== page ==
The strain of trying to live up to his appearance, or his reputation, became too much for him. His life became an endless concern to cover up his tracks. He felt safe only with the dog-like devotion of impressionable women, or of a few simpleton men. He had no men friends though in an Englishman, Penrose, a Professor of Economics who became a naturalised American, he could count on the devotion of at least one man with ability. The trigger for his disintegration was his insomnia. During Crocker's first journey with him they were booking in at a Paris hotel and Crocker asked the receptionist for two single rooms. Winant, standing at his side, interfered to ask for a large double room with single beds. Crocker was astonished but said nothing. During the night he found out why Winant had done this. He could not sleep and was afraid of the night and being alone with his thoughts. During most nights he could sleep only a couple of hours. After less than a year with him it could be concluded that there was only one cure, one solution, and that was to renounce public life: to withdraw from the world and cultivate his own garden. Otherwise the end was likely to be disaster. But this is a cure which few politicians can bend themselves to, politics being as hard to renounce as drugs.
It is important for Americans and those in other democracies who support the American alliance to understand some of the weaknesses in the American political system that can permit the rise to influence, even to consideration as presidential candidate of one of the two great parties, of a man of such little genuine ability as Winant.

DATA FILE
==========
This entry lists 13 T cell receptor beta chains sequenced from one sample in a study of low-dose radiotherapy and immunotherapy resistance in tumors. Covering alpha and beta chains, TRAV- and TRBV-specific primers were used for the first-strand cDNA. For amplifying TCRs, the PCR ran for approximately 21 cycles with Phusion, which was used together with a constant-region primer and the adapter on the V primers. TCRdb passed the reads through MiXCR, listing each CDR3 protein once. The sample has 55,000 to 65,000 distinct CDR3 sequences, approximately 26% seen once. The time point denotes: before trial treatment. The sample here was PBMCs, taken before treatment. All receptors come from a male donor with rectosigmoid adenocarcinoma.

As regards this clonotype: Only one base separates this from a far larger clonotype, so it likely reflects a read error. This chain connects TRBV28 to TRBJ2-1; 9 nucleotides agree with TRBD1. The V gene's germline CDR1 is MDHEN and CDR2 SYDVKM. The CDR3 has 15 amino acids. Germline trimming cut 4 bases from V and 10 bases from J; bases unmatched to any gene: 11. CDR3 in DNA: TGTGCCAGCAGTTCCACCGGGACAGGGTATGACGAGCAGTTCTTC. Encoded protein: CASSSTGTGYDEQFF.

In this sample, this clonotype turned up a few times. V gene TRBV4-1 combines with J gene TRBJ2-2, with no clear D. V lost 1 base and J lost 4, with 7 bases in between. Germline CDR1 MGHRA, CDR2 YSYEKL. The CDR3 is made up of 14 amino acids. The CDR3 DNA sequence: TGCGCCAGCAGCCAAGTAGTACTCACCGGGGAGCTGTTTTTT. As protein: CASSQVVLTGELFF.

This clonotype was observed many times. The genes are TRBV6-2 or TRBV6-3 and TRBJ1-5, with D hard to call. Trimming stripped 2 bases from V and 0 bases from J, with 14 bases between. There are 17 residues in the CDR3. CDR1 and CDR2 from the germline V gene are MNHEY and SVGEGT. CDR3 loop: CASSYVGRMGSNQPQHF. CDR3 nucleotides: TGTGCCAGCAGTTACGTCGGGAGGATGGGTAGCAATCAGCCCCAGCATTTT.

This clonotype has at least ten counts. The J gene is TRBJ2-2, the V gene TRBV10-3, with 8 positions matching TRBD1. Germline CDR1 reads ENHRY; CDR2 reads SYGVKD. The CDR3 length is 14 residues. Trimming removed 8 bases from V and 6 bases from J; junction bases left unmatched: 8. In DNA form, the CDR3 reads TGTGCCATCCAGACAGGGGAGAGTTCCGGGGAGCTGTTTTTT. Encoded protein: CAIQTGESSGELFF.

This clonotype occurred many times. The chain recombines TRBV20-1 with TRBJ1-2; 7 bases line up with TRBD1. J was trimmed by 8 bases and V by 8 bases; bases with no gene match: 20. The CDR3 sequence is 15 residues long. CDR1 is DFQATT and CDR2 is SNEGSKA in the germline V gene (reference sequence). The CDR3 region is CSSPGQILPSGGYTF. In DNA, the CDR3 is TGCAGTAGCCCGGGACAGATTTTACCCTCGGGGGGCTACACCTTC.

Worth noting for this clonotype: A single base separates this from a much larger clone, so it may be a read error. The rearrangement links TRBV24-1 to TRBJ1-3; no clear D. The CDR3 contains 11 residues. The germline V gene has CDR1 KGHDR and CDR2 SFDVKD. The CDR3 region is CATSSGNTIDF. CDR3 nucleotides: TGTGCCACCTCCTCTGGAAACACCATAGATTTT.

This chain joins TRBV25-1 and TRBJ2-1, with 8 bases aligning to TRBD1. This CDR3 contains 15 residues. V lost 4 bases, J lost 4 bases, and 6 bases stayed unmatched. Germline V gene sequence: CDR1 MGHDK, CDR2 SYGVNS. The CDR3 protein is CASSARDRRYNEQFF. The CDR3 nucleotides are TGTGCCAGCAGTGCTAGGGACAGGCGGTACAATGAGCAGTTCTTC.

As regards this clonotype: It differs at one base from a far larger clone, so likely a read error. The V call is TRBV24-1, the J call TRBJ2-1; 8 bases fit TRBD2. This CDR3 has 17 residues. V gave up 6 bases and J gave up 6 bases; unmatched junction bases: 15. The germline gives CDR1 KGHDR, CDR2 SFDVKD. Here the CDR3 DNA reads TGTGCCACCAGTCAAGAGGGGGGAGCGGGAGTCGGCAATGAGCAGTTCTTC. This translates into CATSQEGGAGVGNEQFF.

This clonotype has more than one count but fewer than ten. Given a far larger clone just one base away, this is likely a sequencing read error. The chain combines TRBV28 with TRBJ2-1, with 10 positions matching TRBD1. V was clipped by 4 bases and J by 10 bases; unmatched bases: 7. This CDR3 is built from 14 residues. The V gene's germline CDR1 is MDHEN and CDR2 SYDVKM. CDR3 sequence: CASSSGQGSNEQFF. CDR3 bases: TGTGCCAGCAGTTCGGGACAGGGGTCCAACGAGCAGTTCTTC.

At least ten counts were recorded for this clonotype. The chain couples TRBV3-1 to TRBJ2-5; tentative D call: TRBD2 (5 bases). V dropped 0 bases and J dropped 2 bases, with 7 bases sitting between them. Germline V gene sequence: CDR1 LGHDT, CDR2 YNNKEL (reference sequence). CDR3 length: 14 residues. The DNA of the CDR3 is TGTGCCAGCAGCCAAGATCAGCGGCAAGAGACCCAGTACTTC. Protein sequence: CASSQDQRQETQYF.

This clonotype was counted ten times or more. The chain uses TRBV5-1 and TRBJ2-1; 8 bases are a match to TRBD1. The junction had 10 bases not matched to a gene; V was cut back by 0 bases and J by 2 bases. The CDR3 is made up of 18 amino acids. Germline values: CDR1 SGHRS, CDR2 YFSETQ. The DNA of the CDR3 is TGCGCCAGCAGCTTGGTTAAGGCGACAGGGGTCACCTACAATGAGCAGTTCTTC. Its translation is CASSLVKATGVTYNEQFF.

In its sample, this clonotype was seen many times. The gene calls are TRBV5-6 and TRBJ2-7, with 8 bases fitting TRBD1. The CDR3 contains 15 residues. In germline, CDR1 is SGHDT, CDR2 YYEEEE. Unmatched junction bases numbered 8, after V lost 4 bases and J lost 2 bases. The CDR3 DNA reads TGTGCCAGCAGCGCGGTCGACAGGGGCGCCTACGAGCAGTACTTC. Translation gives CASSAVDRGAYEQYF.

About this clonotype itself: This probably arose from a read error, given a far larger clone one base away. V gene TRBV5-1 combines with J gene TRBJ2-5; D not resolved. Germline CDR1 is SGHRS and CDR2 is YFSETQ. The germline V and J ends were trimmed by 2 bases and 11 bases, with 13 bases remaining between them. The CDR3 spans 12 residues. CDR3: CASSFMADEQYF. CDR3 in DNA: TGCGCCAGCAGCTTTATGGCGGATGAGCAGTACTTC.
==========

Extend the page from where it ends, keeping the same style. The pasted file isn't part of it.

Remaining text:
John Gilbert Winant largely retains a respectable reputation. Bernard Bellush wrote the only biography to date in 1968 and his treatment of Winant comes close to panegyric. In a Foreword to that biography, the historian Allan Nevins claimed that it had been "always more than a pleasure to work under [Winant’s] gentle sway, it was an inspiration’.5 Nevins described Winant as "one of the great idealists" of his time, a man with "half-hidden qualities of spiritual leadership". Nevins conceded that Winant's written works were "never polished, original or forceful" and that he was often "too shyly unassuming and tongue-tied to explain" himself, but he lauded his "devotion to great aims - a larger and kindlier democracy at home in America, and a stronger spirit of international concord in the world . . .". Crocker was very conscious of Winant's defects as a speaker, but found little evidence of any devotion to great aims.